Ketel Marte, 2B, D-backs

The D-backs (18-17) have been one the biggest surprises of the year thus far, something that's even more surprising considering how much Marte struggled through the first month of the season. Through 22 games in April, Marte limped to a .146 batting average with only 12 hits and 22 strikeouts.

Marte has improved upon that production as the calendar has turned to May however. Through 12 games this month, the 2019 All-Star is batting .333 with 14 hits (eight for extra bases), eight walks and only seven strikeouts with an OPS of 1.035.

Whether Marte’s early-season struggles were due to the pressure of the five-year, $76 million contract he signed in the offseason or the eye infection he suffered right before the season started, it appears as if the switch-hitting second baseman has turned a corner. While he’s still not hitting the ball as hard as he has in years prior (his max exit velocity of 110.3 mph would be the lowest of his career), Marte’s begun putting the ball in play again and has already topped his production from April in half of the games.

Luis Robert, CF, White Sox

In the eighth inning of Chicago’s April 21 game against the Guardians, it looked as if Robert’s season might never get off the ground. After entering the aforementioned game batting .175, Robert left the game with a groin injury that ended up keeping him on the shelf for a week.

Ironically enough, that time away from the field might have helped Robert, who has been lights-out in the batter’s box since returning. In 12 games in May, Robert is batting .420 with 21 hits -- good enough for an OPS+ of 183.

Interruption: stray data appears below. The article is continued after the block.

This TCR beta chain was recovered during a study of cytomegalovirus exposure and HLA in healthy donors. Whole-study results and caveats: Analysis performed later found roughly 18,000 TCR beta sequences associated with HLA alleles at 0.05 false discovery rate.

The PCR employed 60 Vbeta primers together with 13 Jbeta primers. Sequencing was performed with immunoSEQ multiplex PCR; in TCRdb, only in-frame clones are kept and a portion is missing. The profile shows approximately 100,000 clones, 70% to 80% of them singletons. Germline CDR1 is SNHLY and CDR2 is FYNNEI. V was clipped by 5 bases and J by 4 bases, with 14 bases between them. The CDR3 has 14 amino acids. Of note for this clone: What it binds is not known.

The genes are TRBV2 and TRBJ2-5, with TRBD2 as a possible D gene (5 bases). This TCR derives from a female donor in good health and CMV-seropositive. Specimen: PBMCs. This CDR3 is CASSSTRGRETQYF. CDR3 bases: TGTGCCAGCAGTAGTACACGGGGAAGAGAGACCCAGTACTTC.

Robert’s strong May aligns more with his metrics for the season; he sits in the top 10% of the league in expected batting average (.349), expected slugging percentage (.628) and expected wOBA (.425). Robert’s always been a bit of a streaky hitter, but even as he struggled at the beginning of the season, he’s still been able to keep his strikeout rate under control (13.9%), something that should help him even as he cools off.

Brendan Rodgers, 2B, Rockies

In 14 games in April, Rodgers only managed four hits. It took him three games in May to equal that total. After batting an anemic .078 in April, Rodgers has turned it around in May to the tune of a .370 average and 13 RBIs.

Rodgers’ success can be attributed in large part to a drastic reduction in his strikeout rate, which went from 27.6% in April to 15.2% in May. He’s also begun to find his rhythm against both the soft and hard stuff, going from batting .040 against fastballs and .059 against breaking balls in April to batting .333 against fastballs and .438 against breaking balls in May.

He’s also started driving in runs in bunches, tallying three games in May with four RBIs. While his walk rate (4.8%) is still an area of concern, Rodgers’ turnaround has provided the Rockies with some pop at the bottom of the lineup.

Jose Altuve, 2B, Astros

Baseball is a sport notoriously filled with slow starters. Altuve (.309 career average in March/April) isn’t one of them, which is what made the veteran infielder’s .167 batting average this April all the more puzzling. While he’s never been someone who hits the ball hard, Altuve’s in the bottom 10% of the league in exit velocity (85.2), something that led to his slow start.

That said, Altuve’s been on fire since coming off the injured list on May 2, a reinstatement that kicked off an 11-game winning streak for the Astros. Not only is Altuve batting .333 in May, but he’s also getting on base more this month (15 hits, six walks) and has been doing more in his at-bats (six home runs, one double, 13 runs scored). Altuve’s been one of the sport’s most consistent players over the past decade, and all signs point toward him moving past his rocky April.